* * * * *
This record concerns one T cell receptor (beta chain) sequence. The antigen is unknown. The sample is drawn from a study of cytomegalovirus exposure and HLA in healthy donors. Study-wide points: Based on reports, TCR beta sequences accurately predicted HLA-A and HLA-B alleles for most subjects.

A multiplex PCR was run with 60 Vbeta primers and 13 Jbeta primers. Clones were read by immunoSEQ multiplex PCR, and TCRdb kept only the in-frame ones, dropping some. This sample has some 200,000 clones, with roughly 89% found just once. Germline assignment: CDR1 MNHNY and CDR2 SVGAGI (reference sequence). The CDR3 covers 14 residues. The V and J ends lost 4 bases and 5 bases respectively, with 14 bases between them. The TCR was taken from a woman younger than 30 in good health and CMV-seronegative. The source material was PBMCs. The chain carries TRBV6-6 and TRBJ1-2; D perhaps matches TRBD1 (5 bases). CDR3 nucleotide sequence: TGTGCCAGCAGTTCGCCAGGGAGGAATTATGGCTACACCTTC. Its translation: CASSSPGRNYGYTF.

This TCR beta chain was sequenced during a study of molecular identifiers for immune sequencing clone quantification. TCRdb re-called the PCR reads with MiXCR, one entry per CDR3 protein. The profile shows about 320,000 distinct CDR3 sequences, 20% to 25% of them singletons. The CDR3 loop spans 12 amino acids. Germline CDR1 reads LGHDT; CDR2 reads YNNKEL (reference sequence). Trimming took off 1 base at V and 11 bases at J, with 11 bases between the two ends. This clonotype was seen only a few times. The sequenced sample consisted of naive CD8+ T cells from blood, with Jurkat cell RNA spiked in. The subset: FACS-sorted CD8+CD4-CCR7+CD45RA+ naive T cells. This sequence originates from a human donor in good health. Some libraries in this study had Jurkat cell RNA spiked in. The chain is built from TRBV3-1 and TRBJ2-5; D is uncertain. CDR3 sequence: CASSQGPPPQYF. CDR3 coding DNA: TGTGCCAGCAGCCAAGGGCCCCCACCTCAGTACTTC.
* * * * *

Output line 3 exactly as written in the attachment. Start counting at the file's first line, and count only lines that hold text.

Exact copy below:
This TCR beta chain was sequenced during a study of molecular identifiers for immune sequencing clone quantification. TCRdb re-called the PCR reads with MiXCR, one entry per CDR3 protein. The profile shows about 320,000 distinct CDR3 sequences, 20% to 25% of them singletons. The CDR3 loop spans 12 amino acids. Germline CDR1 reads LGHDT; CDR2 reads YNNKEL (reference sequence). Trimming took off 1 base at V and 11 bases at J, with 11 bases between the two ends. This clonotype was seen only a few times. The sequenced sample consisted of naive CD8+ T cells from blood, with Jurkat cell RNA spiked in. The subset: FACS-sorted CD8+CD4-CCR7+CD45RA+ naive T cells. This sequence originates from a human donor in good health. Some libraries in this study had Jurkat cell RNA spiked in. The chain is built from TRBV3-1 and TRBJ2-5; D is uncertain. CDR3 sequence: CASSQGPPPQYF. CDR3 coding DNA: TGTGCCAGCAGCCAAGGGCCCCCACCTCAGTACTTC.